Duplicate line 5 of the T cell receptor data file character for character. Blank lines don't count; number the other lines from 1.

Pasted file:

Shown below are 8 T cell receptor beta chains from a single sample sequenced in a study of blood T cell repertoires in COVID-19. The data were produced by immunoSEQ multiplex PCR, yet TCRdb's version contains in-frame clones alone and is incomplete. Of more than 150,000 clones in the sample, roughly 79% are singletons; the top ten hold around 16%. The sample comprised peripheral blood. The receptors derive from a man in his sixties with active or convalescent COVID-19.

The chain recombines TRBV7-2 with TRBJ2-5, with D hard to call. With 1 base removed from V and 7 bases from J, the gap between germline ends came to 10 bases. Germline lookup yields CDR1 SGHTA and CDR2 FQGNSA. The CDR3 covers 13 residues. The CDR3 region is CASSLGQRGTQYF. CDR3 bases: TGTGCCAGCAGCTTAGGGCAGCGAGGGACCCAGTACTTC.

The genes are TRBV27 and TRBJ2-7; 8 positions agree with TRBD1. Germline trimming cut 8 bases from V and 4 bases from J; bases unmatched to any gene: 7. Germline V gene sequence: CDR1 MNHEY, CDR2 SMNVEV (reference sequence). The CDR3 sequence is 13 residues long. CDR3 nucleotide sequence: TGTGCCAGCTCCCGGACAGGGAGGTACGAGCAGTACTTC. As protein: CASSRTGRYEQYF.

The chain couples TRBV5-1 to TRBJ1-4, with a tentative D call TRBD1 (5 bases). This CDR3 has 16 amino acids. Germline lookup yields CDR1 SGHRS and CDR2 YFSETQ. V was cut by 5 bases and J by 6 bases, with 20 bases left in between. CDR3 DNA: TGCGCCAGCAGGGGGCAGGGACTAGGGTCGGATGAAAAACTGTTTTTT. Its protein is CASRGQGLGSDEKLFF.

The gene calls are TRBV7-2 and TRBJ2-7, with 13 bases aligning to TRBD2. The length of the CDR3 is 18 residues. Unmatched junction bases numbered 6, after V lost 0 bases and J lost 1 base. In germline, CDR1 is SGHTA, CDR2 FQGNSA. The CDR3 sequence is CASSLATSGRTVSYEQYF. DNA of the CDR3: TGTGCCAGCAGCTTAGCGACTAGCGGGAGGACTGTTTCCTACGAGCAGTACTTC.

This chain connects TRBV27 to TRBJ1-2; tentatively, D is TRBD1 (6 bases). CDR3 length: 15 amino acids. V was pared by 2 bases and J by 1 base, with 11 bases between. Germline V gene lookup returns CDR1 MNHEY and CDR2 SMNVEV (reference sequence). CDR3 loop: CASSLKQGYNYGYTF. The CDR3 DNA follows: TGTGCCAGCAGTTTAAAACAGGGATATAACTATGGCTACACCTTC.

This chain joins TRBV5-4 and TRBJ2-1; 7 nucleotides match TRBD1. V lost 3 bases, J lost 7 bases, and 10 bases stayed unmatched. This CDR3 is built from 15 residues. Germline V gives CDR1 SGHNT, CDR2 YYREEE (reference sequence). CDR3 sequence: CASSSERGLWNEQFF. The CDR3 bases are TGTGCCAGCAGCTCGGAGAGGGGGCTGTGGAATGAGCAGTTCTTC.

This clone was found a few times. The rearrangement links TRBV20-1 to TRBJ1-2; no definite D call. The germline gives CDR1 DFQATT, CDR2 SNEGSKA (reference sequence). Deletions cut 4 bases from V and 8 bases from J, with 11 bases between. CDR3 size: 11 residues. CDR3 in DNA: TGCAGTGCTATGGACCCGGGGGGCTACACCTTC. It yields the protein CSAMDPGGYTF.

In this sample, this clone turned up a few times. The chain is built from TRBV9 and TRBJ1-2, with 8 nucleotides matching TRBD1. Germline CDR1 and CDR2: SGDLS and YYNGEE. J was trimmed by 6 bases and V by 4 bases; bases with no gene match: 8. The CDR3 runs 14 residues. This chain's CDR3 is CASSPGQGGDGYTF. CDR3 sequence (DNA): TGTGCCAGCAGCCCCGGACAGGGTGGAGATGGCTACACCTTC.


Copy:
The gene calls are TRBV7-2 and TRBJ2-7, with 13 bases aligning to TRBD2. The length of the CDR3 is 18 residues. Unmatched junction bases numbered 6, after V lost 0 bases and J lost 1 base. In germline, CDR1 is SGHTA, CDR2 FQGNSA. The CDR3 sequence is CASSLATSGRTVSYEQYF. DNA of the CDR3: TGTGCCAGCAGCTTAGCGACTAGCGGGAGGACTGTTTCCTACGAGCAGTACTTC.